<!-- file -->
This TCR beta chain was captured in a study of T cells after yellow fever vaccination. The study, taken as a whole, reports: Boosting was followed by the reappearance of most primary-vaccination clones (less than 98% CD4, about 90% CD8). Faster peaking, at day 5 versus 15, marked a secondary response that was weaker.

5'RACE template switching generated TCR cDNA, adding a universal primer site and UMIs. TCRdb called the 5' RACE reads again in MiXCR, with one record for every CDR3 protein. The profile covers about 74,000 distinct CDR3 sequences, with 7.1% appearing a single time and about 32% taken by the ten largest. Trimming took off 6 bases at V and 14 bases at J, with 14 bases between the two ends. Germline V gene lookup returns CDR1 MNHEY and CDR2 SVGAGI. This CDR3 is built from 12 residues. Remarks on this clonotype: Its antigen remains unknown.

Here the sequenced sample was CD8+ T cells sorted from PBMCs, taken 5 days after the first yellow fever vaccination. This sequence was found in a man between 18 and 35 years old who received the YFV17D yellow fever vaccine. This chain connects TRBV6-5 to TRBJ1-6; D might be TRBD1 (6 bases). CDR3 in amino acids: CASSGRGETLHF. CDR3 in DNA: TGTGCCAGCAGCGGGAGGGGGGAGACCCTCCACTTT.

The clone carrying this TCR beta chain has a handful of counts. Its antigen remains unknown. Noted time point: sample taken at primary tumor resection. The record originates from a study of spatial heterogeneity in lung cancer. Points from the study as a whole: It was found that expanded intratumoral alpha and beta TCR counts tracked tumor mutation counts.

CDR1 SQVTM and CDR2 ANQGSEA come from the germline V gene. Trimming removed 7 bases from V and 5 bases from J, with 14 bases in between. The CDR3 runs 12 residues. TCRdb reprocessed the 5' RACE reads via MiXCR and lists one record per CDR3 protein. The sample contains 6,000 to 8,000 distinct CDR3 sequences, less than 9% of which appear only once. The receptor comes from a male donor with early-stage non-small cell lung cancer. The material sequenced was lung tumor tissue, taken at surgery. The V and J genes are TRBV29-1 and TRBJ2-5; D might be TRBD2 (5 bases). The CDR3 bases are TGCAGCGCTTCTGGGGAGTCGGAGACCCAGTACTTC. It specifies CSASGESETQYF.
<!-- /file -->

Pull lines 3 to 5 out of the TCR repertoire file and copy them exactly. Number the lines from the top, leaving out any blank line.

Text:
Here the sequenced sample was CD8+ T cells sorted from PBMCs, taken 5 days after the first yellow fever vaccination. This sequence was found in a man between 18 and 35 years old who received the YFV17D yellow fever vaccine. This chain connects TRBV6-5 to TRBJ1-6; D might be TRBD1 (6 bases). CDR3 in amino acids: CASSGRGETLHF. CDR3 in DNA: TGTGCCAGCAGCGGGAGGGGGGAGACCCTCCACTTT.

The clone carrying this TCR beta chain has a handful of counts. Its antigen remains unknown. Noted time point: sample taken at primary tumor resection. The record originates from a study of spatial heterogeneity in lung cancer. Points from the study as a whole: It was found that expanded intratumoral alpha and beta TCR counts tracked tumor mutation counts.

CDR1 SQVTM and CDR2 ANQGSEA come from the germline V gene. Trimming removed 7 bases from V and 5 bases from J, with 14 bases in between. The CDR3 runs 12 residues. TCRdb reprocessed the 5' RACE reads via MiXCR and lists one record per CDR3 protein. The sample contains 6,000 to 8,000 distinct CDR3 sequences, less than 9% of which appear only once. The receptor comes from a male donor with early-stage non-small cell lung cancer. The material sequenced was lung tumor tissue, taken at surgery. The V and J genes are TRBV29-1 and TRBJ2-5; D might be TRBD2 (5 bases). The CDR3 bases are TGCAGCGCTTCTGGGGAGTCGGAGACCCAGTACTTC. It specifies CSASGESETQYF.